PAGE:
As you did it to one of the least of my sisters and brothers, you did it to me. Stop and think about those words. Whatever we do to the least of those among us, we do to Jesus. What does that mean to you, and how do you feel reading it?
On United Nations International Migrants Day 2020, pray for our most vulnerable sisters and brothers by reading the Prayers of the Faithful here
“The hand that blesses is an instrument of God’s love and a reflection of the closeness of Jesus Christ, who came to accompany us on the journey of life.” (LS 235)
Act like Jesus and accompany someone else on the journey of life by sending a text or an email about #AdventHope.
Visit the Advent homepage
and read the new scriptural reflection. Spend 10 minutes meditating in silence on what it means to you.
“But when you pray, go into your room and shut the door and pray to your Father who is in secret. And your Father who sees in secret will reward you.” (Matthew 6:6)
Pray for healthcare workers around the world. Pray for organizations and people who help the poor as so many more people have struggled with poverty during the COVID-19 pandemic.
“Let us sing as we go. May our struggles and our concern for this planet never take away the joy of our hope.” (LS 244)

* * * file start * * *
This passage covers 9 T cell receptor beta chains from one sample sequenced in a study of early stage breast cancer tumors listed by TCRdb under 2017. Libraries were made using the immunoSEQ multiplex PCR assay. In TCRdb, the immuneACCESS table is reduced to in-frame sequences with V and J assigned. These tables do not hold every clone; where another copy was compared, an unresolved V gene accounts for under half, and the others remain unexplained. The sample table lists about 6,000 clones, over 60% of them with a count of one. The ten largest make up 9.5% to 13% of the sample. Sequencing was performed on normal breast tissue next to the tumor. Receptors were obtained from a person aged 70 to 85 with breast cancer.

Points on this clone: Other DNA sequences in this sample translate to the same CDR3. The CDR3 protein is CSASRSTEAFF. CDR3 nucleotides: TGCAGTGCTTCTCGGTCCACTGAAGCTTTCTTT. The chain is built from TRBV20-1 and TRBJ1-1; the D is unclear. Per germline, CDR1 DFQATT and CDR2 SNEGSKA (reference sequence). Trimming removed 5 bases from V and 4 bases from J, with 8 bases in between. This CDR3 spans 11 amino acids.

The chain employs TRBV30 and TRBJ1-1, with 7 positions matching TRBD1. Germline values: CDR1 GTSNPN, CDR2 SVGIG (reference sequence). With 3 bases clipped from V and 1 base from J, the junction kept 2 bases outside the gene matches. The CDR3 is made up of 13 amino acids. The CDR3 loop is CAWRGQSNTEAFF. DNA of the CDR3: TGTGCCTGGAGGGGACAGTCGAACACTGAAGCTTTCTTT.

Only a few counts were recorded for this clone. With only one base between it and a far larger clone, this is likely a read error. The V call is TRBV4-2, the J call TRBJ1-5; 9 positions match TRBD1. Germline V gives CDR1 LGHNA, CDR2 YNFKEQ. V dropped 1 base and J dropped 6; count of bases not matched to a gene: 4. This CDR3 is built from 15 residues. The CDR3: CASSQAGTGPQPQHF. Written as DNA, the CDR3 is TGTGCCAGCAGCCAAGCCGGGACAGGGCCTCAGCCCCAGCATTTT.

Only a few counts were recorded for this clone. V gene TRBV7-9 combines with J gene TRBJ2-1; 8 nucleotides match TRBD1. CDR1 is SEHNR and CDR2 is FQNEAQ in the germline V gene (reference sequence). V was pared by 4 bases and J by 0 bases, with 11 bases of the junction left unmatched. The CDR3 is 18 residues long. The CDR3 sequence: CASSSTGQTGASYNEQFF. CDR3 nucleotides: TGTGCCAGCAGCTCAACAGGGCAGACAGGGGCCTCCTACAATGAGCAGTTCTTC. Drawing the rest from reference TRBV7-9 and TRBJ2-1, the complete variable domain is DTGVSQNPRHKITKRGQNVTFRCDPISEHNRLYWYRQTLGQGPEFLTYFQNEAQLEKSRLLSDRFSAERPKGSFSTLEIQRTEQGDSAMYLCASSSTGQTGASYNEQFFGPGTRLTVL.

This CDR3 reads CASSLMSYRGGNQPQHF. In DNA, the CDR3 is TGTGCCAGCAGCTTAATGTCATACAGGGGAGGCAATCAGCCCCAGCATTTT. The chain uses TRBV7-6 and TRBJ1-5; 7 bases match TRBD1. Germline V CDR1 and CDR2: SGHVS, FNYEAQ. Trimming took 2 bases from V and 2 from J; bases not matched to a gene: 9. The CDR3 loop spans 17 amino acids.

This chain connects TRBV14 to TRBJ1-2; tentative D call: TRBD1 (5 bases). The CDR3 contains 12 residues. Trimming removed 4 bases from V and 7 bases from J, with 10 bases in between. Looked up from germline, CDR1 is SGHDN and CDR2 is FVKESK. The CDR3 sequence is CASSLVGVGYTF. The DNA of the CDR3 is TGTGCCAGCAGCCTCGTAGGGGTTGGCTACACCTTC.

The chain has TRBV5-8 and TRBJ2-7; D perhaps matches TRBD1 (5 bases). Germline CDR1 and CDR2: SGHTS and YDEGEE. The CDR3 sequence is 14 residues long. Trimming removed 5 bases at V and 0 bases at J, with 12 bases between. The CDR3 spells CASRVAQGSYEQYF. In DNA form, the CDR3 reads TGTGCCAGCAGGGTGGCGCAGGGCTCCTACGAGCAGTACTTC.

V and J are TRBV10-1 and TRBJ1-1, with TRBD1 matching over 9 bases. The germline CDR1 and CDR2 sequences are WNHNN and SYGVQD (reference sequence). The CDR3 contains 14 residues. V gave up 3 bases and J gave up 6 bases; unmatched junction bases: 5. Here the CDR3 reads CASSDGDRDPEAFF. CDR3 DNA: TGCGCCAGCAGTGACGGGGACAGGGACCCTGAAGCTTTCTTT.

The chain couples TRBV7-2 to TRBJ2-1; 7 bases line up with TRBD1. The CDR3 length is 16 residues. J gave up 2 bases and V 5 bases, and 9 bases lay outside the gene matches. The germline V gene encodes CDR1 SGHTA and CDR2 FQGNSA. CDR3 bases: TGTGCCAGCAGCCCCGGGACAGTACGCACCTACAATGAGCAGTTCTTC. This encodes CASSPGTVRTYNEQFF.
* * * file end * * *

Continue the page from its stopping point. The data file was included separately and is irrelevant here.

What’s helped you create #AdventHope the most this season? Let us know by tagging us on social media with your reply and #AdventHope.
Last-minute shopping can wait: use the time you might have spent buying things to deeply reflect on the changes you’ve seen in yourself this Advent, and how you can build on what the Lord has helped transpire through you.
“If we confess our sins, he who is faithful and just will forgive us our sins and cleanse us from all unrighteousness.” (1 John 1:9)
Give yourself grace. Sure, you might have fallen short a time or two. But we do that; we’re human. God forgives us and smiles at our attempts to be more like the person He wants us to become. Today, consciously spend time forgiving yourself and giving yourself grace.
“And the Word became flesh and made his dwelling among us, and we saw his glory, the glory as of the Father’s only Son, full of grace and truth.” (John 1:14)
Jesus is born. Celebrate Christmas! Merry Christmas!